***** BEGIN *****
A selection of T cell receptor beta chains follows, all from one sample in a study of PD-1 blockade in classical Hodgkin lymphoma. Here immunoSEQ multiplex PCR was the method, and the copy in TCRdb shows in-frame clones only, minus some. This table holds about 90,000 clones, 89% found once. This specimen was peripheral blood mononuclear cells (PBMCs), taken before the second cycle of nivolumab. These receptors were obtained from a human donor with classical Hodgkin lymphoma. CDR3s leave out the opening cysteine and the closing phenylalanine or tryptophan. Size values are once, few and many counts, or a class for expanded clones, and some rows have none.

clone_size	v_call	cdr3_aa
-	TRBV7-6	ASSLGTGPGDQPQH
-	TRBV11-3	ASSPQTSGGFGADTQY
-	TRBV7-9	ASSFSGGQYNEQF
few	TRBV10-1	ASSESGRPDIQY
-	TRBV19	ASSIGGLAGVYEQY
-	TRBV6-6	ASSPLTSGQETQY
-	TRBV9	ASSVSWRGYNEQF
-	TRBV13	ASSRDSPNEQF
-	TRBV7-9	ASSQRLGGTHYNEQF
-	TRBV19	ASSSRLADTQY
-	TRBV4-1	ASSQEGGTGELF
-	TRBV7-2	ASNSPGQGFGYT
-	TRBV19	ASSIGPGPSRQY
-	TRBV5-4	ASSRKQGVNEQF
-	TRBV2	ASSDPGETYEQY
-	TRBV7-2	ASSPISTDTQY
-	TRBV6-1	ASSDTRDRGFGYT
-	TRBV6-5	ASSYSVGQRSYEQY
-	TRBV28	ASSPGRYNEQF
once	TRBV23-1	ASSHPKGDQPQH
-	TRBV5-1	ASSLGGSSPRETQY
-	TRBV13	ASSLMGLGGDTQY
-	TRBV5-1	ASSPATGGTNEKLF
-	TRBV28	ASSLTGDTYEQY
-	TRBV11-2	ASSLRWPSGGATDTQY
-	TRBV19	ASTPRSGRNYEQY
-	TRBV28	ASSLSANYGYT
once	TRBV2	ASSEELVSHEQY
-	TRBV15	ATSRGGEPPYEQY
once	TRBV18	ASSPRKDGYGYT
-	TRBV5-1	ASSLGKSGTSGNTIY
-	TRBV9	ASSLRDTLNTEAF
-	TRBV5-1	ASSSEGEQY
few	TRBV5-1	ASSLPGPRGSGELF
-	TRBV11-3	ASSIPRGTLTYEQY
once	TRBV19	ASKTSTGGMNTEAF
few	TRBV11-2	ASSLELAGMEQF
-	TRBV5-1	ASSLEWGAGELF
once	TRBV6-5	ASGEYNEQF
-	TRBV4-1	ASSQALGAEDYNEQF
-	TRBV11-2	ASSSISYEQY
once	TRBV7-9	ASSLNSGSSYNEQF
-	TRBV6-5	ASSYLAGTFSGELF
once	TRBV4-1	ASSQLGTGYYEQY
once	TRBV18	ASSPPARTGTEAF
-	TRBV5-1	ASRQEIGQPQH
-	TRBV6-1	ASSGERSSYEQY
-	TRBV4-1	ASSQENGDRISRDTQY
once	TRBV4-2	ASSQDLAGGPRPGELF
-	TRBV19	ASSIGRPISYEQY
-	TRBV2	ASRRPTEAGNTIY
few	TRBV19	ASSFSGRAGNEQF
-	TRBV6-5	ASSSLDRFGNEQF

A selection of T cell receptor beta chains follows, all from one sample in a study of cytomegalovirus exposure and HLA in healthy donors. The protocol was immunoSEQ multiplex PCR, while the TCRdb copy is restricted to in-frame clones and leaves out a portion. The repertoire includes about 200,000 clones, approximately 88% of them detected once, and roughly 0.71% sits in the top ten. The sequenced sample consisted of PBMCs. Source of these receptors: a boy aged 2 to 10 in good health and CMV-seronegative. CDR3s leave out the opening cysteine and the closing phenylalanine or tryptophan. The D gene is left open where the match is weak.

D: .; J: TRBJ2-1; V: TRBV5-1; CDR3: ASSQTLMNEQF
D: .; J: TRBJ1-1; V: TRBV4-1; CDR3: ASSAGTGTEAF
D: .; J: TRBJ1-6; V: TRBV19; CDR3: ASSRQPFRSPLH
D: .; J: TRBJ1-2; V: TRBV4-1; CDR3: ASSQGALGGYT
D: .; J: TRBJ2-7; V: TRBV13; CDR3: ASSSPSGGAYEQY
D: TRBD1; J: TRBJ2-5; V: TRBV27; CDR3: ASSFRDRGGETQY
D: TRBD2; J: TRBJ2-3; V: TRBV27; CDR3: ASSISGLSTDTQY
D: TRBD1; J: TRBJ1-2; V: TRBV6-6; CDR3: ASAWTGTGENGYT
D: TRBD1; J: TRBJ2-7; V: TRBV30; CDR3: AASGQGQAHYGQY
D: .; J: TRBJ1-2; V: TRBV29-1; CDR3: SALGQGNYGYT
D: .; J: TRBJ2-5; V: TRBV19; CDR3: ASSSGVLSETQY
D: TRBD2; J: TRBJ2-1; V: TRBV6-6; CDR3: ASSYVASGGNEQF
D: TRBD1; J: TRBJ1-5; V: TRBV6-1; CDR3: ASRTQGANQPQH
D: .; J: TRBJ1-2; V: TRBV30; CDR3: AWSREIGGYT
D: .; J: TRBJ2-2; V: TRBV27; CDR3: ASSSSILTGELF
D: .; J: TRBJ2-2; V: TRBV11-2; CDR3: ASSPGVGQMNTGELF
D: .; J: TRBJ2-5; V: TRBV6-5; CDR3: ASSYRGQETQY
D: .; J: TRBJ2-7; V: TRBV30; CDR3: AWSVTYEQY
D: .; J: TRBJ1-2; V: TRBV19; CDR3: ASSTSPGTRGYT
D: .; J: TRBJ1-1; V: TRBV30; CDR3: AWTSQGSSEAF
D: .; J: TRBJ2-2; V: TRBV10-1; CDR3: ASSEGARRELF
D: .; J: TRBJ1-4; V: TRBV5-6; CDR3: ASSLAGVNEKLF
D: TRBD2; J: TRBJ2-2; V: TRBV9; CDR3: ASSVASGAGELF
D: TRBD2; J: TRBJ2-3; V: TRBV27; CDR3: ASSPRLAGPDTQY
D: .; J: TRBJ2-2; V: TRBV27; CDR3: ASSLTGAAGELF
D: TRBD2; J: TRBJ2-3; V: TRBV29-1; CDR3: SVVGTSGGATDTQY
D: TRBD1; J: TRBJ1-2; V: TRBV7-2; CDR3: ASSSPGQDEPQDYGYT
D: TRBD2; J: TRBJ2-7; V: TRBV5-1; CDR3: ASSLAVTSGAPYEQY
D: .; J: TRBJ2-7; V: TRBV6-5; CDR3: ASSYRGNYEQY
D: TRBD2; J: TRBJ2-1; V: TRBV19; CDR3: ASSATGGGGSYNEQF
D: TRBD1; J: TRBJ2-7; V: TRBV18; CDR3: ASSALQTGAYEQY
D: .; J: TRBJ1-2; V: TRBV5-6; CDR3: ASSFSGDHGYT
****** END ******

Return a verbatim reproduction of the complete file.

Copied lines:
A selection of T cell receptor beta chains follows, all from one sample in a study of PD-1 blockade in classical Hodgkin lymphoma. Here immunoSEQ multiplex PCR was the method, and the copy in TCRdb shows in-frame clones only, minus some. This table holds about 90,000 clones, 89% found once. This specimen was peripheral blood mononuclear cells (PBMCs), taken before the second cycle of nivolumab. These receptors were obtained from a human donor with classical Hodgkin lymphoma. CDR3s leave out the opening cysteine and the closing phenylalanine or tryptophan. Size values are once, few and many counts, or a class for expanded clones, and some rows have none.

clone_size	v_call	cdr3_aa
-	TRBV7-6	ASSLGTGPGDQPQH
-	TRBV11-3	ASSPQTSGGFGADTQY
-	TRBV7-9	ASSFSGGQYNEQF
few	TRBV10-1	ASSESGRPDIQY
-	TRBV19	ASSIGGLAGVYEQY
-	TRBV6-6	ASSPLTSGQETQY
-	TRBV9	ASSVSWRGYNEQF
-	TRBV13	ASSRDSPNEQF
-	TRBV7-9	ASSQRLGGTHYNEQF
-	TRBV19	ASSSRLADTQY
-	TRBV4-1	ASSQEGGTGELF
-	TRBV7-2	ASNSPGQGFGYT
-	TRBV19	ASSIGPGPSRQY
-	TRBV5-4	ASSRKQGVNEQF
-	TRBV2	ASSDPGETYEQY
-	TRBV7-2	ASSPISTDTQY
-	TRBV6-1	ASSDTRDRGFGYT
-	TRBV6-5	ASSYSVGQRSYEQY
-	TRBV28	ASSPGRYNEQF
once	TRBV23-1	ASSHPKGDQPQH
-	TRBV5-1	ASSLGGSSPRETQY
-	TRBV13	ASSLMGLGGDTQY
-	TRBV5-1	ASSPATGGTNEKLF
-	TRBV28	ASSLTGDTYEQY
-	TRBV11-2	ASSLRWPSGGATDTQY
-	TRBV19	ASTPRSGRNYEQY
-	TRBV28	ASSLSANYGYT
once	TRBV2	ASSEELVSHEQY
-	TRBV15	ATSRGGEPPYEQY
once	TRBV18	ASSPRKDGYGYT
-	TRBV5-1	ASSLGKSGTSGNTIY
-	TRBV9	ASSLRDTLNTEAF
-	TRBV5-1	ASSSEGEQY
few	TRBV5-1	ASSLPGPRGSGELF
-	TRBV11-3	ASSIPRGTLTYEQY
once	TRBV19	ASKTSTGGMNTEAF
few	TRBV11-2	ASSLELAGMEQF
-	TRBV5-1	ASSLEWGAGELF
once	TRBV6-5	ASGEYNEQF
-	TRBV4-1	ASSQALGAEDYNEQF
-	TRBV11-2	ASSSISYEQY
once	TRBV7-9	ASSLNSGSSYNEQF
-	TRBV6-5	ASSYLAGTFSGELF
once	TRBV4-1	ASSQLGTGYYEQY
once	TRBV18	ASSPPARTGTEAF
-	TRBV5-1	ASRQEIGQPQH
-	TRBV6-1	ASSGERSSYEQY
-	TRBV4-1	ASSQENGDRISRDTQY
once	TRBV4-2	ASSQDLAGGPRPGELF
-	TRBV19	ASSIGRPISYEQY
-	TRBV2	ASRRPTEAGNTIY
few	TRBV19	ASSFSGRAGNEQF
-	TRBV6-5	ASSSLDRFGNEQF

A selection of T cell receptor beta chains follows, all from one sample in a study of cytomegalovirus exposure and HLA in healthy donors. The protocol was immunoSEQ multiplex PCR, while the TCRdb copy is restricted to in-frame clones and leaves out a portion. The repertoire includes about 200,000 clones, approximately 88% of them detected once, and roughly 0.71% sits in the top ten. The sequenced sample consisted of PBMCs. Source of these receptors: a boy aged 2 to 10 in good health and CMV-seronegative. CDR3s leave out the opening cysteine and the closing phenylalanine or tryptophan. The D gene is left open where the match is weak.

D: .; J: TRBJ2-1; V: TRBV5-1; CDR3: ASSQTLMNEQF
D: .; J: TRBJ1-1; V: TRBV4-1; CDR3: ASSAGTGTEAF
D: .; J: TRBJ1-6; V: TRBV19; CDR3: ASSRQPFRSPLH
D: .; J: TRBJ1-2; V: TRBV4-1; CDR3: ASSQGALGGYT
D: .; J: TRBJ2-7; V: TRBV13; CDR3: ASSSPSGGAYEQY
D: TRBD1; J: TRBJ2-5; V: TRBV27; CDR3: ASSFRDRGGETQY
D: TRBD2; J: TRBJ2-3; V: TRBV27; CDR3: ASSISGLSTDTQY
D: TRBD1; J: TRBJ1-2; V: TRBV6-6; CDR3: ASAWTGTGENGYT
D: TRBD1; J: TRBJ2-7; V: TRBV30; CDR3: AASGQGQAHYGQY
D: .; J: TRBJ1-2; V: TRBV29-1; CDR3: SALGQGNYGYT
D: .; J: TRBJ2-5; V: TRBV19; CDR3: ASSSGVLSETQY
D: TRBD2; J: TRBJ2-1; V: TRBV6-6; CDR3: ASSYVASGGNEQF
D: TRBD1; J: TRBJ1-5; V: TRBV6-1; CDR3: ASRTQGANQPQH
D: .; J: TRBJ1-2; V: TRBV30; CDR3: AWSREIGGYT
D: .; J: TRBJ2-2; V: TRBV27; CDR3: ASSSSILTGELF
D: .; J: TRBJ2-2; V: TRBV11-2; CDR3: ASSPGVGQMNTGELF
D: .; J: TRBJ2-5; V: TRBV6-5; CDR3: ASSYRGQETQY
D: .; J: TRBJ2-7; V: TRBV30; CDR3: AWSVTYEQY
D: .; J: TRBJ1-2; V: TRBV19; CDR3: ASSTSPGTRGYT
D: .; J: TRBJ1-1; V: TRBV30; CDR3: AWTSQGSSEAF
D: .; J: TRBJ2-2; V: TRBV10-1; CDR3: ASSEGARRELF
D: .; J: TRBJ1-4; V: TRBV5-6; CDR3: ASSLAGVNEKLF
D: TRBD2; J: TRBJ2-2; V: TRBV9; CDR3: ASSVASGAGELF
D: TRBD2; J: TRBJ2-3; V: TRBV27; CDR3: ASSPRLAGPDTQY
D: .; J: TRBJ2-2; V: TRBV27; CDR3: ASSLTGAAGELF
D: TRBD2; J: TRBJ2-3; V: TRBV29-1; CDR3: SVVGTSGGATDTQY
D: TRBD1; J: TRBJ1-2; V: TRBV7-2; CDR3: ASSSPGQDEPQDYGYT
D: TRBD2; J: TRBJ2-7; V: TRBV5-1; CDR3: ASSLAVTSGAPYEQY
D: .; J: TRBJ2-7; V: TRBV6-5; CDR3: ASSYRGNYEQY
D: TRBD2; J: TRBJ2-1; V: TRBV19; CDR3: ASSATGGGGSYNEQF
D: TRBD1; J: TRBJ2-7; V: TRBV18; CDR3: ASSALQTGAYEQY
D: .; J: TRBJ1-2; V: TRBV5-6; CDR3: ASSFSGDHGYT